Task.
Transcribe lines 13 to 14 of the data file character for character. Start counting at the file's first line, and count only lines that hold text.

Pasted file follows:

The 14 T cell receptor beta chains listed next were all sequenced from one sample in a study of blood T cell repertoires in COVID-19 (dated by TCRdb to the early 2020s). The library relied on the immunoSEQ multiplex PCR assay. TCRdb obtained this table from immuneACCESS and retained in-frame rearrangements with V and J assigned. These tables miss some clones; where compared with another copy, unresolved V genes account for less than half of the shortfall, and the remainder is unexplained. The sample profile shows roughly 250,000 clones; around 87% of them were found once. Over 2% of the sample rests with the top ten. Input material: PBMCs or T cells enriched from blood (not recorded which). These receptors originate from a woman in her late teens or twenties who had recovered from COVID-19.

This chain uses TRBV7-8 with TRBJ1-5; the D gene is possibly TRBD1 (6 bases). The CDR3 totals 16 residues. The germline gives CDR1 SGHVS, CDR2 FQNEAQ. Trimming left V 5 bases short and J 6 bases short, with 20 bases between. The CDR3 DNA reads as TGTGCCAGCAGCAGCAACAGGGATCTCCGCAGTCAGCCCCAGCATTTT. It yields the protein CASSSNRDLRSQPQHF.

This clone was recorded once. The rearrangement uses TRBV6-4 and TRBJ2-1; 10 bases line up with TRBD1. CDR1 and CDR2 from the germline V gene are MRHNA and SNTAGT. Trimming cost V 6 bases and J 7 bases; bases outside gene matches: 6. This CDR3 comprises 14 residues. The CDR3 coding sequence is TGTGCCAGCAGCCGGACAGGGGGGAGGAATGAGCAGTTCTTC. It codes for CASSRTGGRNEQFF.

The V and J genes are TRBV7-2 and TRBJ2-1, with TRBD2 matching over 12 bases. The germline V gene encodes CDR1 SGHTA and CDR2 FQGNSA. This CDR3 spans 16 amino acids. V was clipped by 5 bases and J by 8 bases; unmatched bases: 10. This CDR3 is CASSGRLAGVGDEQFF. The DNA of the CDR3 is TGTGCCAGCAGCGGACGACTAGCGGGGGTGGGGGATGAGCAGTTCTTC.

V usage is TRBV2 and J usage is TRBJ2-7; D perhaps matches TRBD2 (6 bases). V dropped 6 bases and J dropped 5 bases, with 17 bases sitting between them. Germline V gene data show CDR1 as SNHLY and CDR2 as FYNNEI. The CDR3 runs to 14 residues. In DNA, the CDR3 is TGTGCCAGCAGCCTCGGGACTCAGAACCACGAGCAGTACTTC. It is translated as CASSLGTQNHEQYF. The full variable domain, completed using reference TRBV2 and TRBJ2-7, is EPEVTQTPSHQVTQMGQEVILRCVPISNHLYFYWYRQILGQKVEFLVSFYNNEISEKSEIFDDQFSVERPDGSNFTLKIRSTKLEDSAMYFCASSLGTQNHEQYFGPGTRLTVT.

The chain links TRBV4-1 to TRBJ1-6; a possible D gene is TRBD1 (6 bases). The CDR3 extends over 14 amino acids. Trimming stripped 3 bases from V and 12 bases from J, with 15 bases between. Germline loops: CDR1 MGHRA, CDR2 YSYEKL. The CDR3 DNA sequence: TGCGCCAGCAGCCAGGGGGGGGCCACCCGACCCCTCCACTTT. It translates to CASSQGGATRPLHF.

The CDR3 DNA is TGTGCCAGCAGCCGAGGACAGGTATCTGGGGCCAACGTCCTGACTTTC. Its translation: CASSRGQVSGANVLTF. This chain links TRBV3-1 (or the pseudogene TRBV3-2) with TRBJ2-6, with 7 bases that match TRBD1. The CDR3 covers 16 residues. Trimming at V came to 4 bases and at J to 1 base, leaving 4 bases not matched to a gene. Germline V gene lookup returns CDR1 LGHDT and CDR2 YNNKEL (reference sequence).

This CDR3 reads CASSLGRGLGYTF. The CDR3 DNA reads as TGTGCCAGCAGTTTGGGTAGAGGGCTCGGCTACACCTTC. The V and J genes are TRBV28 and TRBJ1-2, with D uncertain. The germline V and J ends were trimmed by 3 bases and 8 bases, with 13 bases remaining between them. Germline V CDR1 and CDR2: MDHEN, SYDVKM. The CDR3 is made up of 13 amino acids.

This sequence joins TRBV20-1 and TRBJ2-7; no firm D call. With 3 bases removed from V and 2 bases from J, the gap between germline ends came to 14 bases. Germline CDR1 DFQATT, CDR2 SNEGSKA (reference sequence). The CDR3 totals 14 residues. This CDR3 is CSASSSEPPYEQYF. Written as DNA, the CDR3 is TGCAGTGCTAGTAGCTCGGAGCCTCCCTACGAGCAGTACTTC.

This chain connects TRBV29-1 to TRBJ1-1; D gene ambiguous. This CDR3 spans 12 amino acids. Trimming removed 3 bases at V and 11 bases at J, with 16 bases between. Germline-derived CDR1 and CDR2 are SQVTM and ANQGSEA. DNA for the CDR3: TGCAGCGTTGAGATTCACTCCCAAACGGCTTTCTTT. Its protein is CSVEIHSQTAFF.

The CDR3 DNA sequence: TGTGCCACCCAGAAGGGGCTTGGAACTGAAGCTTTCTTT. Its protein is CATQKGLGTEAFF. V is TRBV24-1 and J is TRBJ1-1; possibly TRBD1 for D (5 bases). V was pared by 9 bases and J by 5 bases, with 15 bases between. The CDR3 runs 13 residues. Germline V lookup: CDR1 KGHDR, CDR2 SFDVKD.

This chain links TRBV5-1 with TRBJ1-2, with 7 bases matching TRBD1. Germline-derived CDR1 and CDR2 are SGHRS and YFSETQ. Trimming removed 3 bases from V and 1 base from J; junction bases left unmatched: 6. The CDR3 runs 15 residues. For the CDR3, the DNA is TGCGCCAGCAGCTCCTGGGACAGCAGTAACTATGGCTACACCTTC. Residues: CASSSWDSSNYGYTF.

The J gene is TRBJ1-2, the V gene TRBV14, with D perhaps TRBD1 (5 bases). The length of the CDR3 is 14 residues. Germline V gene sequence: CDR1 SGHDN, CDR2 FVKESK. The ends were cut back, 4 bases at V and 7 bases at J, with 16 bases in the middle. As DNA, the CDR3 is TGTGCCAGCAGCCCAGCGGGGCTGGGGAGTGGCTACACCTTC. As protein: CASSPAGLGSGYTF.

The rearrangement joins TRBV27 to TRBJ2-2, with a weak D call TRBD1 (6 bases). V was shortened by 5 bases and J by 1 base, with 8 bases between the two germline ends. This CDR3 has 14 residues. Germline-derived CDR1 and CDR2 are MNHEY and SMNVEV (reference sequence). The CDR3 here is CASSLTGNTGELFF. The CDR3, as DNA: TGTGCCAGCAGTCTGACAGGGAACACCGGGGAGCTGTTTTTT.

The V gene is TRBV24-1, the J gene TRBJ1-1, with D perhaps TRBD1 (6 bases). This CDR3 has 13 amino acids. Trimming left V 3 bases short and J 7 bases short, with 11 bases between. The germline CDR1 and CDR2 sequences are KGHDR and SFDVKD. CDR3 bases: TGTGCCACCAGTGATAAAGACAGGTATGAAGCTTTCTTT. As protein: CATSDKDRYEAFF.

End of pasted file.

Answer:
The J gene is TRBJ1-2, the V gene TRBV14, with D perhaps TRBD1 (5 bases). The length of the CDR3 is 14 residues. Germline V gene sequence: CDR1 SGHDN, CDR2 FVKESK. The ends were cut back, 4 bases at V and 7 bases at J, with 16 bases in the middle. As DNA, the CDR3 is TGTGCCAGCAGCCCAGCGGGGCTGGGGAGTGGCTACACCTTC. As protein: CASSPAGLGSGYTF.

The rearrangement joins TRBV27 to TRBJ2-2, with a weak D call TRBD1 (6 bases). V was shortened by 5 bases and J by 1 base, with 8 bases between the two germline ends. This CDR3 has 14 residues. Germline-derived CDR1 and CDR2 are MNHEY and SMNVEV (reference sequence). The CDR3 here is CASSLTGNTGELFF. The CDR3, as DNA: TGTGCCAGCAGTCTGACAGGGAACACCGGGGAGCTGTTTTTT.